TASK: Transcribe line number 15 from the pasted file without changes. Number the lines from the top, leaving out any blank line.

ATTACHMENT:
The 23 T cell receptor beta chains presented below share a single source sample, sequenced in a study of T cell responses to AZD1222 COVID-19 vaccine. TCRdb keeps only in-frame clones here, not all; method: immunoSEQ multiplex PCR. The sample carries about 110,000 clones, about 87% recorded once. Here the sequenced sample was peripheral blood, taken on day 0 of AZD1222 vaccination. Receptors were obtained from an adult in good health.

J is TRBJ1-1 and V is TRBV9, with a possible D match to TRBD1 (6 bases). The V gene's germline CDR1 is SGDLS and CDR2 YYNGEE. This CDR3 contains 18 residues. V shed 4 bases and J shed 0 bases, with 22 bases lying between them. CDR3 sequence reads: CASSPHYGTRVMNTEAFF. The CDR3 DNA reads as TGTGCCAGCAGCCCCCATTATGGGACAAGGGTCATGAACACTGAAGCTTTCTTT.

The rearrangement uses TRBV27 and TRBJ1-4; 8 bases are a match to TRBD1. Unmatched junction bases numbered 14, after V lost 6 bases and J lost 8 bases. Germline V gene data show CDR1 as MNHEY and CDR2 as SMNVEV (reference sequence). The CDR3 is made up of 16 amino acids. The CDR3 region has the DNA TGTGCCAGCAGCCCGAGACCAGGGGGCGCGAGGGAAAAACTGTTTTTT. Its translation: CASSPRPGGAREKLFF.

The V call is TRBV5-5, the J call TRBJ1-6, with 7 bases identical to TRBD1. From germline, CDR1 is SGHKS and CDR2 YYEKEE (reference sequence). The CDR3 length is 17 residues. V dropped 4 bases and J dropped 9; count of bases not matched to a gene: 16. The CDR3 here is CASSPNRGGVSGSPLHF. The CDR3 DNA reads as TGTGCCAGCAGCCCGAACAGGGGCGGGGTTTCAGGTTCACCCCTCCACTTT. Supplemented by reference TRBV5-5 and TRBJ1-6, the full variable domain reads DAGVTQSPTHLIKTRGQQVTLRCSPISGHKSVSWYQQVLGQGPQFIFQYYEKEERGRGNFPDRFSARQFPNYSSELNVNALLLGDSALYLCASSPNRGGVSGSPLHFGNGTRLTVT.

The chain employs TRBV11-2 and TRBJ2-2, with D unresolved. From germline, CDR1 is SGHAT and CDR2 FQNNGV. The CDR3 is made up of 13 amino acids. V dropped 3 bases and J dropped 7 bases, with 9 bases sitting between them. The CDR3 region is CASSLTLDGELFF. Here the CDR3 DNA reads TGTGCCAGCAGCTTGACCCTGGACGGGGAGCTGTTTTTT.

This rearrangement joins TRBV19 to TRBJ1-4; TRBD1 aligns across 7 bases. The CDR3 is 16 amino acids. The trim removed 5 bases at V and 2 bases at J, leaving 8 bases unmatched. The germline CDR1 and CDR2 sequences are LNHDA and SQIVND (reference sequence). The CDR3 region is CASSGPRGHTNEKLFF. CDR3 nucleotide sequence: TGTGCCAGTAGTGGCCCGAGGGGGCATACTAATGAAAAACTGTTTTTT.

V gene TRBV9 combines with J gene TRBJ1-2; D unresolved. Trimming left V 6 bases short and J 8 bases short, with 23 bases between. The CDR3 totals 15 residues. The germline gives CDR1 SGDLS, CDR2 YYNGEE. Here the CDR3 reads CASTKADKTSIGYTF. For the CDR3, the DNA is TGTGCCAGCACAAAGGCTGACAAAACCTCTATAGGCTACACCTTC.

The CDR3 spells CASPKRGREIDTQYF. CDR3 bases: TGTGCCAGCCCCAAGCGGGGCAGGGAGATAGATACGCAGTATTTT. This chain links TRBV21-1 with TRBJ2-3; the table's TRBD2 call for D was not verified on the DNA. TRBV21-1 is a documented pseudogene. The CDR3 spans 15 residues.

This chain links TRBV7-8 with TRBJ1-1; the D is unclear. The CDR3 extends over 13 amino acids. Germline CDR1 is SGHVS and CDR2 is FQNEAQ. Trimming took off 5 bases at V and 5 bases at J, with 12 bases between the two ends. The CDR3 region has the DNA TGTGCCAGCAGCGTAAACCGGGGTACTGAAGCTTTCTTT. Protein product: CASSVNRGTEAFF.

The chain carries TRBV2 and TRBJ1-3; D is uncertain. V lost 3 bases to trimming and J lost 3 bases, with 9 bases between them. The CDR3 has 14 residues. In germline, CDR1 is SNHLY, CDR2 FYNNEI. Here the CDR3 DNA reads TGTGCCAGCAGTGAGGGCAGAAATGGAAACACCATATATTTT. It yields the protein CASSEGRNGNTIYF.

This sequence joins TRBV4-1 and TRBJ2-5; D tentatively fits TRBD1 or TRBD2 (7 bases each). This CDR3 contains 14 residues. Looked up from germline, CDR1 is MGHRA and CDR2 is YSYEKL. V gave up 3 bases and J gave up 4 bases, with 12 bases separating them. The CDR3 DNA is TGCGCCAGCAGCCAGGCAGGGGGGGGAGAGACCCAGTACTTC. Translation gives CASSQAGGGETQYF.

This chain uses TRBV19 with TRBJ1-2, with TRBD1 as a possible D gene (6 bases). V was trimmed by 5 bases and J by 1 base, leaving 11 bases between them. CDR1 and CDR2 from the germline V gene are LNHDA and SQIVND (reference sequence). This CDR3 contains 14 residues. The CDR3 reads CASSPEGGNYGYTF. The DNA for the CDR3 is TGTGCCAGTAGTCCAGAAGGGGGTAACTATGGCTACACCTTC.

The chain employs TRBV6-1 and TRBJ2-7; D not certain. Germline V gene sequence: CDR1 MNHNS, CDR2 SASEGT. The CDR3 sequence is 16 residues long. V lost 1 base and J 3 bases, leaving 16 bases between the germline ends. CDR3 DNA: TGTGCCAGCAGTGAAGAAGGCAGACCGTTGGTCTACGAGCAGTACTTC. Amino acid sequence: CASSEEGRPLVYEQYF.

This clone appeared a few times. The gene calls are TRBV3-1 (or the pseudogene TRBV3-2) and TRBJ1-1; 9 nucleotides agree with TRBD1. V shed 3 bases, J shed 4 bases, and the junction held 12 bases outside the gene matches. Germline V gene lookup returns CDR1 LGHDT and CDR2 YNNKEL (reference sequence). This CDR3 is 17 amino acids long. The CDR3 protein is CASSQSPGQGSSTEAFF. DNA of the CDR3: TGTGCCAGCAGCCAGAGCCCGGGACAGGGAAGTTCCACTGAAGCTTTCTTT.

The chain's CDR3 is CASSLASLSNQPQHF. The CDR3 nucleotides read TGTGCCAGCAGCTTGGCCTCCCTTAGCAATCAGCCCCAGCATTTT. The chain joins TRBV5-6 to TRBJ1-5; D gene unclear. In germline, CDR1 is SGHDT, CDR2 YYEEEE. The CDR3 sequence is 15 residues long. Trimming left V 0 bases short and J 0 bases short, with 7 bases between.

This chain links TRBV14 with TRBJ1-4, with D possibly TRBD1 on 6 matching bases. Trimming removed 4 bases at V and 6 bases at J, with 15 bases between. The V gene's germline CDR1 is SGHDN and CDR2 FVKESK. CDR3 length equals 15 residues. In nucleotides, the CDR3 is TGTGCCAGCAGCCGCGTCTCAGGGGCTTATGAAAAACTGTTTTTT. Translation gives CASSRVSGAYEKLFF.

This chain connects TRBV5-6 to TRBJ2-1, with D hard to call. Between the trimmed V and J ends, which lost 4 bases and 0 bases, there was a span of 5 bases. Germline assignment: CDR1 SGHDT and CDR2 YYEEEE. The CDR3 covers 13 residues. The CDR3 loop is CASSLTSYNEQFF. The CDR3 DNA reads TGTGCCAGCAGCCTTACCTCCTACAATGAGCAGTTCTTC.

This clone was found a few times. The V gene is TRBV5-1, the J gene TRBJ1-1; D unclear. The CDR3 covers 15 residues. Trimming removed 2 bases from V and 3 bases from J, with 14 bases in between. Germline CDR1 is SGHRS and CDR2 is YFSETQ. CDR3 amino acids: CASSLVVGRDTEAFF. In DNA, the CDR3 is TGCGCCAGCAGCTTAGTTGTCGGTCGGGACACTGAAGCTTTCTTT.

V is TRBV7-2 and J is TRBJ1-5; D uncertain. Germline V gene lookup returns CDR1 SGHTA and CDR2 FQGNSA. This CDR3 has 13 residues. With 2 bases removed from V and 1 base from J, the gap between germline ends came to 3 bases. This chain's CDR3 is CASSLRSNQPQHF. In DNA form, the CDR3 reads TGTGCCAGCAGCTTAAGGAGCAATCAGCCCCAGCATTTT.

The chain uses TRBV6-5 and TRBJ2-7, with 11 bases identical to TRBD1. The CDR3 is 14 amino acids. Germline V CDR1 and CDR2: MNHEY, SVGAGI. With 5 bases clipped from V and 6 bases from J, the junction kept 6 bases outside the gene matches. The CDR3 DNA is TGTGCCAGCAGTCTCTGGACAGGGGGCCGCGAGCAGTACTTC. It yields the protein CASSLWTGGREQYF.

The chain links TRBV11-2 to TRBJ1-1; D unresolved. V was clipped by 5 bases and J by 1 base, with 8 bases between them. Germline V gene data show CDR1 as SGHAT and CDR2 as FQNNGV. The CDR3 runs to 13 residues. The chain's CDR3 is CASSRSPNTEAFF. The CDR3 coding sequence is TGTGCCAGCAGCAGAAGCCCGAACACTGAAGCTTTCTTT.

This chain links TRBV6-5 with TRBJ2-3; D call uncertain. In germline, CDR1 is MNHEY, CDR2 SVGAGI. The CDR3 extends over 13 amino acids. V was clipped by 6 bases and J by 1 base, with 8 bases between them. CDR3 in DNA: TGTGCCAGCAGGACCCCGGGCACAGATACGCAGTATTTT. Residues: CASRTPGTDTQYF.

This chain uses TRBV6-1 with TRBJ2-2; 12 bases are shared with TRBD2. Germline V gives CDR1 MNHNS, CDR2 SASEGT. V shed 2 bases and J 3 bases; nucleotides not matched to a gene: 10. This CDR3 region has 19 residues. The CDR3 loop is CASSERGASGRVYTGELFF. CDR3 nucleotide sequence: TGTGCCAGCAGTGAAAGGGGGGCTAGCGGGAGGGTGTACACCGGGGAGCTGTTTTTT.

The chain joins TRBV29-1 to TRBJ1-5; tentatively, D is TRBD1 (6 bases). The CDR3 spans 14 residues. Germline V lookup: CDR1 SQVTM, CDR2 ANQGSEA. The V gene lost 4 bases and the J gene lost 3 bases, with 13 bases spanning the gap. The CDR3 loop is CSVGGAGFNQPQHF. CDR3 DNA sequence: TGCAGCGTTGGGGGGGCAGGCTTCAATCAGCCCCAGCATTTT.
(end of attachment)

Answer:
The chain's CDR3 is CASSLASLSNQPQHF. The CDR3 nucleotides read TGTGCCAGCAGCTTGGCCTCCCTTAGCAATCAGCCCCAGCATTTT. The chain joins TRBV5-6 to TRBJ1-5; D gene unclear. In germline, CDR1 is SGHDT, CDR2 YYEEEE. The CDR3 sequence is 15 residues long. Trimming left V 0 bases short and J 0 bases short, with 7 bases between.